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Sunday 8 AM, postmark June 28 , Elizabethtown, Ky (in some motel) [typescript]
Dear Mom and Dad,
We didn’t get out until late yesterday, so we haven’t made much progress. Our route requires professional navigation skill, it is so complicated. We are traveling via Nashville, Birmingham, Montgomery, Meridian, Miss. and then to Hattiesburg. (Look this up on the map and you will see that it makes sense. Miss. turns out to be more west than we thought it was.) We will probably spend tonight in Montgomery [Alabama]. We are not anticipating any trouble en route; there are, after all, many out-of-state cars traveling around on the highways, even in Miss. We are with a girl who just graduated from Smith, Marion Davidson (very devout Catholic) who can drive. When we get in we’re supposed to register the car in Miss. and get Miss. plates, which will increase our security. We’ve been ordered not to travel at night for any reason, not to go out alone, etc.
We talked to Mrs. Gray, the woman who ran against Stennis for Senator in the primary and is from Hattiesburg. She said, what we knew, that the Jewish community in Hattiesburg is sympathetic but frightened. She thought we probably could establish some contact with them. She says there are many white sympathizers in H. – she’s been asked by white people to recommend Negro maids, etc. who had been fired from other jobs for trying to vote. All this makes H. sound like a pretty civilized town.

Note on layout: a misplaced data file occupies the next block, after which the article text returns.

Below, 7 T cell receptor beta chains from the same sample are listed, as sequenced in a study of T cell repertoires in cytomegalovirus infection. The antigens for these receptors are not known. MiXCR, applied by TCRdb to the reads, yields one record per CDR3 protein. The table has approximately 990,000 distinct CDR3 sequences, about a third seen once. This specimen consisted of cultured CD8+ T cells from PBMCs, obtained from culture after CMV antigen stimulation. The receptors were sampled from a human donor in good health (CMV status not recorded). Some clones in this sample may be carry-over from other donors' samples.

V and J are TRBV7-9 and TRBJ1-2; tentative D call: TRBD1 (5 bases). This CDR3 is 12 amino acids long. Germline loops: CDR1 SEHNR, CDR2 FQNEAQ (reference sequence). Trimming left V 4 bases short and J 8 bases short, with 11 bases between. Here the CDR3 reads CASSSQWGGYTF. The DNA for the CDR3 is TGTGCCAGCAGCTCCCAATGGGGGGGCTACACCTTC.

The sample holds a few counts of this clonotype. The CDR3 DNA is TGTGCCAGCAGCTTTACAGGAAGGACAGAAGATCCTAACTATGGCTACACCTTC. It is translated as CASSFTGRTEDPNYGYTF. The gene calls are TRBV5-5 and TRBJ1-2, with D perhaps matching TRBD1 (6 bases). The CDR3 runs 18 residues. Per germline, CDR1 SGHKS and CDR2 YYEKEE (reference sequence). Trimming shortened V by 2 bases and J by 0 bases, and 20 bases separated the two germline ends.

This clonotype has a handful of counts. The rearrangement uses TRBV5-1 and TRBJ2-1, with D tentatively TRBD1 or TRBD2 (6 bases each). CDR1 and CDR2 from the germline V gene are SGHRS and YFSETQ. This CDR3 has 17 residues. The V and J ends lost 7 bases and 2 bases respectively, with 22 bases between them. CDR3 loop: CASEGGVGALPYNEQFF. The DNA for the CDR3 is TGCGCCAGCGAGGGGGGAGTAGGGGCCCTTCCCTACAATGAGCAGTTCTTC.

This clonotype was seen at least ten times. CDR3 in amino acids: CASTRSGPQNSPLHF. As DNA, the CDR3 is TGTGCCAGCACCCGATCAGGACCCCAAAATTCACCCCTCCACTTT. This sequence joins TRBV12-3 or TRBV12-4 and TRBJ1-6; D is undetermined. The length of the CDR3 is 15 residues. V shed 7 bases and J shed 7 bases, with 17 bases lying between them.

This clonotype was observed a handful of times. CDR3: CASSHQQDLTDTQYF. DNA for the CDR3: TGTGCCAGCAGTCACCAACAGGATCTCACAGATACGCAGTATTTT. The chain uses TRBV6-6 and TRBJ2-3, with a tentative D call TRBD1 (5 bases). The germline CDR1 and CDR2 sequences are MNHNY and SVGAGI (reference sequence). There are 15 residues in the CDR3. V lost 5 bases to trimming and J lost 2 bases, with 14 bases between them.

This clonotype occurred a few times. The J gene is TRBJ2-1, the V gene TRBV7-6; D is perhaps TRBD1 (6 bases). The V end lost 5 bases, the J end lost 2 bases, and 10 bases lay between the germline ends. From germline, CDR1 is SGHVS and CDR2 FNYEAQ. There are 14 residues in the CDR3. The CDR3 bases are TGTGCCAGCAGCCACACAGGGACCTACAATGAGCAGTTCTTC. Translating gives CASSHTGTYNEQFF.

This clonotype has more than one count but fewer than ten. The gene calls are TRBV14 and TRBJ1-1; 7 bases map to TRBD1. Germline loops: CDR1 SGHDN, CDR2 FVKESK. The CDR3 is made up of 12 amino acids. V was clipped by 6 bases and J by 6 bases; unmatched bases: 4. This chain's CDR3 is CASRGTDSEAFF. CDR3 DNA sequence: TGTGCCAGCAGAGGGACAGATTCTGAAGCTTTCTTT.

This week in Oxford [Ohio] has been an incredible experience. If the rest of the summer is a total failure, this week alone will have been enough. We have learned so much, and gone through so much. The people who have been here are all, in their own way, magnificent. It is hard to express our feelings towards the Negroes who are leading this movement -- not only are they courageous and dedicated and that kind of thing, but they are such compassionate, deep, understanding people, especially Bob Moses, who is a genuine great man. I think there have been more great men assembled at Oxford than you could find in a week of searching among presidents, statesmen, and so on. The volunteers have impressed us immeasurably – this is not a movement which has attracted the usual sad lot of society-haters, parent-haters, and that kind. (I don’t think we met any kid here who could be characterized in those terms.) This may be largely due to the quality of the leadership. I hear the 2 psychiatrists have been very impressed. Of course there’s been a terrific amount of tension and anxiety, but of a constructive kind, by and large, the kind that enables you to understand yourself and what you’re doing. Bob Moses said that, when no one had dropped out by Wed., he was very worried, it didn’t seem real. Since then a few have left, but not too many. We heard (this wasn’t announced publicly) that someone’s father came to take her home and wound up letting her stay and donating $2,000 besides. The people of Oxford, with no solicitation, raised $700 travel money for the kids who needed it. Even the newsmen have been impressed, or so people who talked to them (we didn’t) say. Life had 2 men here for a few days. Nancy called up the K[alamazoo, Michigan] Gazette yesterday and they want us to write some “letters” to them about what we’re doing.
It’s time to go. I know you’ll worry, and we will worry with you. In many ways it’s harder to be in NY waiting for news than in Miss. doing things – for us, I’m sure that once we get settled we’ll feel much better. We both love you very much.